ISSN (Print) - 0012-9976 | ISSN (Online) - 2349-8846

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The Teeming World of Nimtala Ghat

This nearly 200-year-old cremation ground in Kolkata is part of a vibrant precinct containing old palaces, a haunted house, shops selling mouth-watering snacks and places of tantric activity.

Over the past few years, a visit to the cremation ground of Nimtala Ghat in Kolkata has become a regular feature for me, because of the deaths of elderly family members. While every death brings sadness, Nimtala never ceases to amaze me: it relentlessly does its duty of discharging people from the realm of mortality. Nimtala Ghat, where Rabindranath Tagore was cremated, has existed since 1827, precisely when Calcutta started functioning as an urban centre. Untouched by the economic changes outside, informal networks of labour continue to supply the numerous items required for Hindu death rituals, generation after generation.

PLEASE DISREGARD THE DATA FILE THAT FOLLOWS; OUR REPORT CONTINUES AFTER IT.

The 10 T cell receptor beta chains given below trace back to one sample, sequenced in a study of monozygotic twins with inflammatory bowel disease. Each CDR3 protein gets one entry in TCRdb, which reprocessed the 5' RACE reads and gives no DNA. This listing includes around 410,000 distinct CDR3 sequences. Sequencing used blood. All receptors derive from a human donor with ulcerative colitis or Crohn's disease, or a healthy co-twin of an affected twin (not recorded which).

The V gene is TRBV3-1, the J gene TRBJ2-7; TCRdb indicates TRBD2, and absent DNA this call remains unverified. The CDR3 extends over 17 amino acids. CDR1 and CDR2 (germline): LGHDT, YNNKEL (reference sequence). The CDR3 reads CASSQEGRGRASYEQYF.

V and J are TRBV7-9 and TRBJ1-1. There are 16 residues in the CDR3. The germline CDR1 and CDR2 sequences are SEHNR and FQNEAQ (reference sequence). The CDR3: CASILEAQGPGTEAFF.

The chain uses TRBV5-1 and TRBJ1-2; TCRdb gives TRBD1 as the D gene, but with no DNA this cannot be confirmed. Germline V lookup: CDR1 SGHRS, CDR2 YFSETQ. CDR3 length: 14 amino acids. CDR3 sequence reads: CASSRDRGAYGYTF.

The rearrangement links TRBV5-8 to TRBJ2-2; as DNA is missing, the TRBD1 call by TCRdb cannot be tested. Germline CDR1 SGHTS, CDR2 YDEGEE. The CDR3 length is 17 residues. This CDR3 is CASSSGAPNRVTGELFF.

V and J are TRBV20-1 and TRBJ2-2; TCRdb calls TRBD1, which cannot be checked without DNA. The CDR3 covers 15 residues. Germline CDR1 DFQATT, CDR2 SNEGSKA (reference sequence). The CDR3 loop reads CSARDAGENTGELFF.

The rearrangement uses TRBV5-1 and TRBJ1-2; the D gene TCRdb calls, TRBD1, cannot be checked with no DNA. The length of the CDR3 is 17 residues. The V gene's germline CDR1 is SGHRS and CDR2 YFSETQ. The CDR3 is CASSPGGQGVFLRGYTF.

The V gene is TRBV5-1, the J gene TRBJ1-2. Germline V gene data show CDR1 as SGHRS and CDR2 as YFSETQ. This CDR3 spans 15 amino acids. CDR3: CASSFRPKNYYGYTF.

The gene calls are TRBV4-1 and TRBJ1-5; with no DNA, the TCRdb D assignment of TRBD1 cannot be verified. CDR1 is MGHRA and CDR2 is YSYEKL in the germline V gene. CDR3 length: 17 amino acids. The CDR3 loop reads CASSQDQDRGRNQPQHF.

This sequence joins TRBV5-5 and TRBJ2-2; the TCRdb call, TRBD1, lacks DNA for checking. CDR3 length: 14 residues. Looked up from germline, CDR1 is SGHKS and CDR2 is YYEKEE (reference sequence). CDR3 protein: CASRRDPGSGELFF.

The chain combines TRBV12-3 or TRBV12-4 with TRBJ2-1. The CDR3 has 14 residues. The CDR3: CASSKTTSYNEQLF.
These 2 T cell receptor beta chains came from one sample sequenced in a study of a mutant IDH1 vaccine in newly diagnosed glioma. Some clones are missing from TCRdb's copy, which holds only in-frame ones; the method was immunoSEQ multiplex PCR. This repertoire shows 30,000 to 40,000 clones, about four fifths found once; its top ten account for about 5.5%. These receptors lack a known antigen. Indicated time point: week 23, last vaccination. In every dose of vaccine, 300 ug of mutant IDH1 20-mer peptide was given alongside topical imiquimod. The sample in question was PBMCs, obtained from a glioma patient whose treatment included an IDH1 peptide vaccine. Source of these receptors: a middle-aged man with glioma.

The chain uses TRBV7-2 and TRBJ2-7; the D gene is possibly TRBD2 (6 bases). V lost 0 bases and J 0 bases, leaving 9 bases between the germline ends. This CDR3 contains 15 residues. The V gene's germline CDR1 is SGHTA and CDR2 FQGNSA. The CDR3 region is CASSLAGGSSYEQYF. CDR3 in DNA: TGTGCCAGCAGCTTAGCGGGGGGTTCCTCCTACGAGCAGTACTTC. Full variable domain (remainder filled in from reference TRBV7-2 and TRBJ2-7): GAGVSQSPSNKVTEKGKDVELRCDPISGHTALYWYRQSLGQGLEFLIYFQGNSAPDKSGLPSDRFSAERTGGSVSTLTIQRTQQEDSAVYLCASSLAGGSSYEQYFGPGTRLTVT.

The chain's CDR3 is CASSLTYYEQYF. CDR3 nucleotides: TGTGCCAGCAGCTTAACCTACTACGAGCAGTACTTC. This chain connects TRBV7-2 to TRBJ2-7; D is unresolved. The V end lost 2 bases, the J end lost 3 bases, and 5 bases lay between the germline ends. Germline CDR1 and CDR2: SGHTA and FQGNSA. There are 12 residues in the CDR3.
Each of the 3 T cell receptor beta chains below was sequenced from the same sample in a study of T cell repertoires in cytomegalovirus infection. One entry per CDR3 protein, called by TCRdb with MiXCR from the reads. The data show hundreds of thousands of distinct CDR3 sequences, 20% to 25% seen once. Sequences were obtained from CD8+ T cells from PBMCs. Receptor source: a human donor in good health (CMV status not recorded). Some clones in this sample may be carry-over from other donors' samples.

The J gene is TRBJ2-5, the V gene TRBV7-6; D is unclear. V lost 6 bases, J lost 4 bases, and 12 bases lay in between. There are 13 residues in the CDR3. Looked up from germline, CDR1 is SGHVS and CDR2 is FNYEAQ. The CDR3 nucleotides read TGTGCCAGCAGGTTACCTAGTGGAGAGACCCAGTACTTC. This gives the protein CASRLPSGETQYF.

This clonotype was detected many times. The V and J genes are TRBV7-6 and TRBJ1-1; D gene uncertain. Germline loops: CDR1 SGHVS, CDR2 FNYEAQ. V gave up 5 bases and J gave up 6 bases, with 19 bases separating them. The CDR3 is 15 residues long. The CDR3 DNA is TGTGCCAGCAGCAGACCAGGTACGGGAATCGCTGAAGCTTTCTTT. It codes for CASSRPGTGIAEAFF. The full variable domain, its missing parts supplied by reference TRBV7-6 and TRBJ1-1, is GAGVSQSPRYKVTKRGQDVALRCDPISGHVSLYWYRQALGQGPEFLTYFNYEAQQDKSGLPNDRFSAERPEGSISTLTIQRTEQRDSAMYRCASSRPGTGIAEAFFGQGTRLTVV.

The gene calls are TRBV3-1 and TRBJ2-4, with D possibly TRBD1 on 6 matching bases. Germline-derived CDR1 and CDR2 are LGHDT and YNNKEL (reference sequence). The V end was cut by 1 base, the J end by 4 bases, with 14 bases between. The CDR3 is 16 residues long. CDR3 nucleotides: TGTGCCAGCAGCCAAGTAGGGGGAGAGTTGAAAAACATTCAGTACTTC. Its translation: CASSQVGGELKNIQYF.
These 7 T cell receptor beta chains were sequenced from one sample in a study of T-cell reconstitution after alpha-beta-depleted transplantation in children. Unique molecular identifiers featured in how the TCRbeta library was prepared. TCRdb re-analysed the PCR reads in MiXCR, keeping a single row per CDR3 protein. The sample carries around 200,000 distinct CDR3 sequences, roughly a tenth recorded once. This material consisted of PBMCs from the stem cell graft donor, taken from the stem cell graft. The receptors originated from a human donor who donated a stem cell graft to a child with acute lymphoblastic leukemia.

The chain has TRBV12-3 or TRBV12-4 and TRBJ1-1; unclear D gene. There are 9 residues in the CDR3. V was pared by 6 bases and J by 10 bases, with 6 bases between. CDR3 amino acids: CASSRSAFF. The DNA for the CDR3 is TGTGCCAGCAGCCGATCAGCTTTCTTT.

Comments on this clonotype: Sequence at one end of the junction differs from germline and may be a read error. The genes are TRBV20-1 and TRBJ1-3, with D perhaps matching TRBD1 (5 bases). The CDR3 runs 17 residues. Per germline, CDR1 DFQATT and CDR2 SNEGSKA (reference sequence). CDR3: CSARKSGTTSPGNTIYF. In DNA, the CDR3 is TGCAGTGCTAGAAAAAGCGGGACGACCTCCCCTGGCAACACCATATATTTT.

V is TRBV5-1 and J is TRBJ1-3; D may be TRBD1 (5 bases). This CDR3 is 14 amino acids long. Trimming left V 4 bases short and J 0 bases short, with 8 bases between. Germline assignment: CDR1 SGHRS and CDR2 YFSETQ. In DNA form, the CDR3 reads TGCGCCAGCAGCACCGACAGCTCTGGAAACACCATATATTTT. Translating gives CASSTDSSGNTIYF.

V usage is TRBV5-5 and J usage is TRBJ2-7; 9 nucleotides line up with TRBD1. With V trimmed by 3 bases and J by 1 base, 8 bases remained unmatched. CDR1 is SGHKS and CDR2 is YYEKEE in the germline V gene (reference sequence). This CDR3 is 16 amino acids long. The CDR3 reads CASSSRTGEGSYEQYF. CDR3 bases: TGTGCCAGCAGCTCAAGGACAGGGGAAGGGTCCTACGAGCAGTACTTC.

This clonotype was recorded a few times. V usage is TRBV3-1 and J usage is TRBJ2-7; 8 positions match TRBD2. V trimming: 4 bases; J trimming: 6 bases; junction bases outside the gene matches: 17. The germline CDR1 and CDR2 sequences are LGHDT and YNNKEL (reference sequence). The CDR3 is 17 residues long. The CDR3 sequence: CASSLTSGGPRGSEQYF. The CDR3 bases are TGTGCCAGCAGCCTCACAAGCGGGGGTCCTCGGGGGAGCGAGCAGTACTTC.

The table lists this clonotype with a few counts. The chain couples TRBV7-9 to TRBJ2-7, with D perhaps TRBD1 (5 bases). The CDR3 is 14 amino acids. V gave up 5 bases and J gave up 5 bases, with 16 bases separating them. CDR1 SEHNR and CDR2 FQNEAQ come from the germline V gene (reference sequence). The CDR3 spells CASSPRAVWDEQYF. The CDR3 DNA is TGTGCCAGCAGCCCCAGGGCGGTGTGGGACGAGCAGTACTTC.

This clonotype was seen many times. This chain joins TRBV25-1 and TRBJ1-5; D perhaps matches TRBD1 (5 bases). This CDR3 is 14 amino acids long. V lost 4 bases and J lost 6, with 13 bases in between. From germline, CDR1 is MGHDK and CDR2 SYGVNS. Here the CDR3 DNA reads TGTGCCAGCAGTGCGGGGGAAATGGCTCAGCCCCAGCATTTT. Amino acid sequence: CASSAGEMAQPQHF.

At the cremation ground, people from many castes play a role: from the Brahmin, who recites prayers, to the Dom, a caste that manages funeral practices. A mourner must collect a coupon and wait for the body to be put on the pyre. While people wait, they undergo a range of emotions. Some mourners are restrained, while others openly display a storm of feelings. People often strike up conversations with sashan-bondhus, a Bengali term for people who accompany the dead body to the cremation ground. These conversations sometimes yield chilling accounts of unnatural deaths.

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Updated On : 5th May, 2017
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